The Corner Bar, just off the lobby, is a casual place to enjoy a cocktail or a bite to eat. It affords a great spot to people watch. The Corner Bar space served as a retail space for the hotel. In fact, until 1995, it was a high-end men’s clothier.
The Otis Elevator
The original 1908 Otis elevator, while tiny by today’s standards, it is a special treat for guests. They are accompanied in the elevator by a guest attendant to their floor. The ride provides guests with the charm of the hotel. On the third floor, I could ring the bell, and one of the attendants would come and get me. It was never a long wait. Here is my ride with Andrew.
The North Wing
A skyway connects the third floor to the North Wing of the hotel. The North Wing, constructed in 1985, was designed to complement the historic building not to copy it. You may not find the fine details of the landmark here, but you will discover upscale, comfortable rooms. The event center that adjoins the North Wing offers a large event space.
The Historic Treasures that is The Hotel Boulderado
Laurel McKown shared the history of the Boulderado with me as we walked throughout the hotel. In the early 1900s, the people of Boulder wanted a luxury hotel to attract more visitors to the town. The hotel took two years to build, and the foundation was hand excavated. Architects William Redding and Sons designed the building in a combination of both Italian Renaissance and Spanish Revival. The columns reflect the Italian influence and the ironwork the Spanish. Ninety rooms comprised the original hotel structure. Today 42 rooms still serve in the historic wing of the hotel.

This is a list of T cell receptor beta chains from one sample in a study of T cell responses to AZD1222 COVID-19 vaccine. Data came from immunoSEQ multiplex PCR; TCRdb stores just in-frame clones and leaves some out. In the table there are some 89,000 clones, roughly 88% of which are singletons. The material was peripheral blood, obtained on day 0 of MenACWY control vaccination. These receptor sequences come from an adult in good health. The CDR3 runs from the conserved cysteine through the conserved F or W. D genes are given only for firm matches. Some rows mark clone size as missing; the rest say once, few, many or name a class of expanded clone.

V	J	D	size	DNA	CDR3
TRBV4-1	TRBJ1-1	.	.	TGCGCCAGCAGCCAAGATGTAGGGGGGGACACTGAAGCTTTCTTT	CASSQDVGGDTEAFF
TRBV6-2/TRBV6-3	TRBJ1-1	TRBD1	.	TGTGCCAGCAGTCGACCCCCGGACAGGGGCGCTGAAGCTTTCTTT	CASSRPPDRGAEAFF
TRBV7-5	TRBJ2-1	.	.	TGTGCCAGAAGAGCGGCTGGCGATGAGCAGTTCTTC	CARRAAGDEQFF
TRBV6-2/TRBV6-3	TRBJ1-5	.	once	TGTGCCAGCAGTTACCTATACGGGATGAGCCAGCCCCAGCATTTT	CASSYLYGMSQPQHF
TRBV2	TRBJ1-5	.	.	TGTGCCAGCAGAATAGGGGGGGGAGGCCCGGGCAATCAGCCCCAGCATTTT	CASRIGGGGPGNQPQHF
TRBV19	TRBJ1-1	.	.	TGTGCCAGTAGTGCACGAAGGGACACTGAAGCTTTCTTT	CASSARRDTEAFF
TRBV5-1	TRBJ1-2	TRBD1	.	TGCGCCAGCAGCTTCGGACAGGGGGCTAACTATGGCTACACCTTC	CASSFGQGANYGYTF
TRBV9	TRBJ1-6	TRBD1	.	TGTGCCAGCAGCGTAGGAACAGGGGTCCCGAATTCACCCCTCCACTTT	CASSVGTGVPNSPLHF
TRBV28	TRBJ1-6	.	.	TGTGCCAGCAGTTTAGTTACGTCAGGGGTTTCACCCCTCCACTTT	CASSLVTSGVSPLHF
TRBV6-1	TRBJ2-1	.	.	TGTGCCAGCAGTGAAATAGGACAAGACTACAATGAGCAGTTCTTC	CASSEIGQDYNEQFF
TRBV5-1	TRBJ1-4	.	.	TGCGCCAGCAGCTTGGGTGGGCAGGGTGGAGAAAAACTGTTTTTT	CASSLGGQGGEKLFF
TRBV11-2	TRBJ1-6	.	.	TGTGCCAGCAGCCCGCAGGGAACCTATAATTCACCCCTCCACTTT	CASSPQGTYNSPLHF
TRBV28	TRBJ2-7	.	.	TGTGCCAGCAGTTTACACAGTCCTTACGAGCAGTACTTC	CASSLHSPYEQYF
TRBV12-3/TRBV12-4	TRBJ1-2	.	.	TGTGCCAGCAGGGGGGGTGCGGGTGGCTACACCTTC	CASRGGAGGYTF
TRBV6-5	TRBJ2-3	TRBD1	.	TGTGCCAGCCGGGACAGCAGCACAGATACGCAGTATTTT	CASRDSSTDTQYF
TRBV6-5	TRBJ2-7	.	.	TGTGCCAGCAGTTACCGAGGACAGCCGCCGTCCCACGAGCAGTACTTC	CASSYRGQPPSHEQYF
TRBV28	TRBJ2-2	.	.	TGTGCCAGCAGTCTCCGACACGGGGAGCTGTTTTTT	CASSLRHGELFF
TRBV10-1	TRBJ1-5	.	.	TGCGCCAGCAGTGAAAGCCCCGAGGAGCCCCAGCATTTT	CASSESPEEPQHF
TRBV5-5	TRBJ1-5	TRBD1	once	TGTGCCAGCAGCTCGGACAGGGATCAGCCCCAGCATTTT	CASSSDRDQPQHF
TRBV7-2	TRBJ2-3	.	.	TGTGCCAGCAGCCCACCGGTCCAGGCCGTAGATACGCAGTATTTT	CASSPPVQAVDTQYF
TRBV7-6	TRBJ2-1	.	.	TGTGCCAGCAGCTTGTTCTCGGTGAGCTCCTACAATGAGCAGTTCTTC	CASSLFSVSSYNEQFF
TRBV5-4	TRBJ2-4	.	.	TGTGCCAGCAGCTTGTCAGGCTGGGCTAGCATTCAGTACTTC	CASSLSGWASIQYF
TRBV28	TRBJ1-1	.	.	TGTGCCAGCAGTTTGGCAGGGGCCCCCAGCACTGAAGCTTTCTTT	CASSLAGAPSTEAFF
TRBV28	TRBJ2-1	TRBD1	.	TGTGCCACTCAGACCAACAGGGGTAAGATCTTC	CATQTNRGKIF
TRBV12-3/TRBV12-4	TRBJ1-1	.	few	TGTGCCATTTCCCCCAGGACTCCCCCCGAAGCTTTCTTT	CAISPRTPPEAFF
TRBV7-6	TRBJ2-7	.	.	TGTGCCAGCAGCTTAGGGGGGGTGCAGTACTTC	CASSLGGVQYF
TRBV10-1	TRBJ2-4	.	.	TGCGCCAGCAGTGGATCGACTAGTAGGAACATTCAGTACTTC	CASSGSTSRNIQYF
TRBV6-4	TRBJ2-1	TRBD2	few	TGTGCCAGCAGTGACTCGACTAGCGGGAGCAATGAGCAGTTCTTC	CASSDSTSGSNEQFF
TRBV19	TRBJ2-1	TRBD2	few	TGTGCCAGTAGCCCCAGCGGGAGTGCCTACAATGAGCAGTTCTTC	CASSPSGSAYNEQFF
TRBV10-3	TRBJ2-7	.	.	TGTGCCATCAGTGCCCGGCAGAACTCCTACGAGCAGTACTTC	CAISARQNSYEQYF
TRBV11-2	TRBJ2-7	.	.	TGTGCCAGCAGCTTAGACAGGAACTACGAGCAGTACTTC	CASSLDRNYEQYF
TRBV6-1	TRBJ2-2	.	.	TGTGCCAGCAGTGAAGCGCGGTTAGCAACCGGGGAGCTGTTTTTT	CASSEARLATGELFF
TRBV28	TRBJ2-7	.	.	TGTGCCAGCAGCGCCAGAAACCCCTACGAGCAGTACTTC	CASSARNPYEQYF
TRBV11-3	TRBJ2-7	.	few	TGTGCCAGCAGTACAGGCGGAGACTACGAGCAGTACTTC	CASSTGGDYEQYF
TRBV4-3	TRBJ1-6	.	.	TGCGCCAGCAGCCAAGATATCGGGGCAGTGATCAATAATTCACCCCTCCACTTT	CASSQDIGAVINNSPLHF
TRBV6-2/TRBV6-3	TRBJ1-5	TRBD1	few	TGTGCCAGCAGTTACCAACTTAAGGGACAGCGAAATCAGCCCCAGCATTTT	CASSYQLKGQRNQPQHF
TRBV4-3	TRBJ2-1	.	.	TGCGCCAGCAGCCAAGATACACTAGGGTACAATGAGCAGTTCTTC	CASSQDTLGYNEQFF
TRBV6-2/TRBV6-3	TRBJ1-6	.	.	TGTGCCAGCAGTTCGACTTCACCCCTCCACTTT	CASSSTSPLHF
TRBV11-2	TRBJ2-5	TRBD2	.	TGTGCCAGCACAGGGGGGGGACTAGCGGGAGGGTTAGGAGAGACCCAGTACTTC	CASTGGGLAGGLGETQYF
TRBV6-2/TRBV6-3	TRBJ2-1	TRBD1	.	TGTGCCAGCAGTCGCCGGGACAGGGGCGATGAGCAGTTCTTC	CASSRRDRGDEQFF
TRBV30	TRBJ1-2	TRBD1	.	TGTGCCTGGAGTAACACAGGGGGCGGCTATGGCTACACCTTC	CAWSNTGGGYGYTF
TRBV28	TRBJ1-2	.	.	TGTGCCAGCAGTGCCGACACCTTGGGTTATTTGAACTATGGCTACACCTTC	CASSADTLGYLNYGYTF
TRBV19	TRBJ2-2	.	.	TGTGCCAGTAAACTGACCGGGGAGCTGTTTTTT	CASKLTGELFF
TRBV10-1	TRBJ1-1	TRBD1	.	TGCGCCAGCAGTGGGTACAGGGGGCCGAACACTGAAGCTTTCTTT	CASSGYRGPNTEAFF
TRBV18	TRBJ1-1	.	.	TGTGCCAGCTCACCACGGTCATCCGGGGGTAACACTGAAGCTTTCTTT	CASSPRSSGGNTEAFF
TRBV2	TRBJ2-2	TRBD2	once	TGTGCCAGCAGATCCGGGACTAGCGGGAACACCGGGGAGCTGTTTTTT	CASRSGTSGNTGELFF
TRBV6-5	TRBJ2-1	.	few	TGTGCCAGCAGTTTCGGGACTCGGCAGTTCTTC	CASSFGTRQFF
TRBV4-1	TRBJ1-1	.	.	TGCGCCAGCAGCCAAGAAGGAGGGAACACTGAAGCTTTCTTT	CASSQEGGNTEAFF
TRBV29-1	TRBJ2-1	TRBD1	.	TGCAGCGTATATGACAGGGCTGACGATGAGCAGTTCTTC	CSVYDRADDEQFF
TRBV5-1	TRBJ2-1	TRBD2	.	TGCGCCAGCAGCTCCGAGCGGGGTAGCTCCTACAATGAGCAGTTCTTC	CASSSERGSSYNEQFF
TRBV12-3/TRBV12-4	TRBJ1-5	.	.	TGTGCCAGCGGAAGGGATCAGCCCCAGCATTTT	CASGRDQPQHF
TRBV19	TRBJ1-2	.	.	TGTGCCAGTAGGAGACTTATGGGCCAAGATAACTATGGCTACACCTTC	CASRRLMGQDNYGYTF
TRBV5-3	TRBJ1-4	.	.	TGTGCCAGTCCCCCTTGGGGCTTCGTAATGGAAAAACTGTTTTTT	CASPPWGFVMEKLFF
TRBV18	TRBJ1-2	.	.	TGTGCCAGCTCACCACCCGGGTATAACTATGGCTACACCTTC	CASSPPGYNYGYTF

For 108 years, the hotel’s reception desk was ensconced on the side of the Grand Lobby. You can see the hotel’s original safe and key cubbies were kept. Today, the reception desk has been moved to its present location alongside the atrium entrance. This space was originally the women’s writing room. The gentleman’s cigar room was located where the Spruce Bar is.
Owners Frank and Gina Day have put a lot of money and time into returning the Boulderado the showplace it once was.
On the third floor, I found some historical treasures from the hotel. Trunks found in the hotel basement where License No. 1 bar is now. There were many pieces of Victorian period furniture, some having been used in the hotel.
Nearby Boulder Restaurants
On my first morning, I enjoyed a beignet breakfast at Lucille’s Creole Cafe a short block away. The beignets were much larger than I have eaten in New Orleans, but they were mouth-watering. Lucille’s is a small restaurant for breakfast and lunch favored by locals.
A friend, who lives in Boulder, met me for lunch, suggesting Italian cuisine at Via Perla. I could not have been happier. There is nothing better than a dish of Tagliatelle Alla Bolognese and a glass of Pinot Noir. It is the perfect pairing for a lunchtime meal. Our shared dessert of Budino al Cioccolato, a dark chocolate custard covered with chocolate ganache was divine.
I meandered my way back to the hotel, enjoying the sights, sounds, shops, and churches of Boulder. There seemed to be a church on every corner.
My delightful short stay at the Hotel Boulderado ended in the dark, early morning when I was whisked back to the airport for my early flight home. Seek out this first-class hotel. If you are in the area, stop in and enjoy the Victorian flair of the 1900s, try a cocktail at License No. 1, or simply look up to marvel at the ceiling in the lobby. I know you will not be disappointed.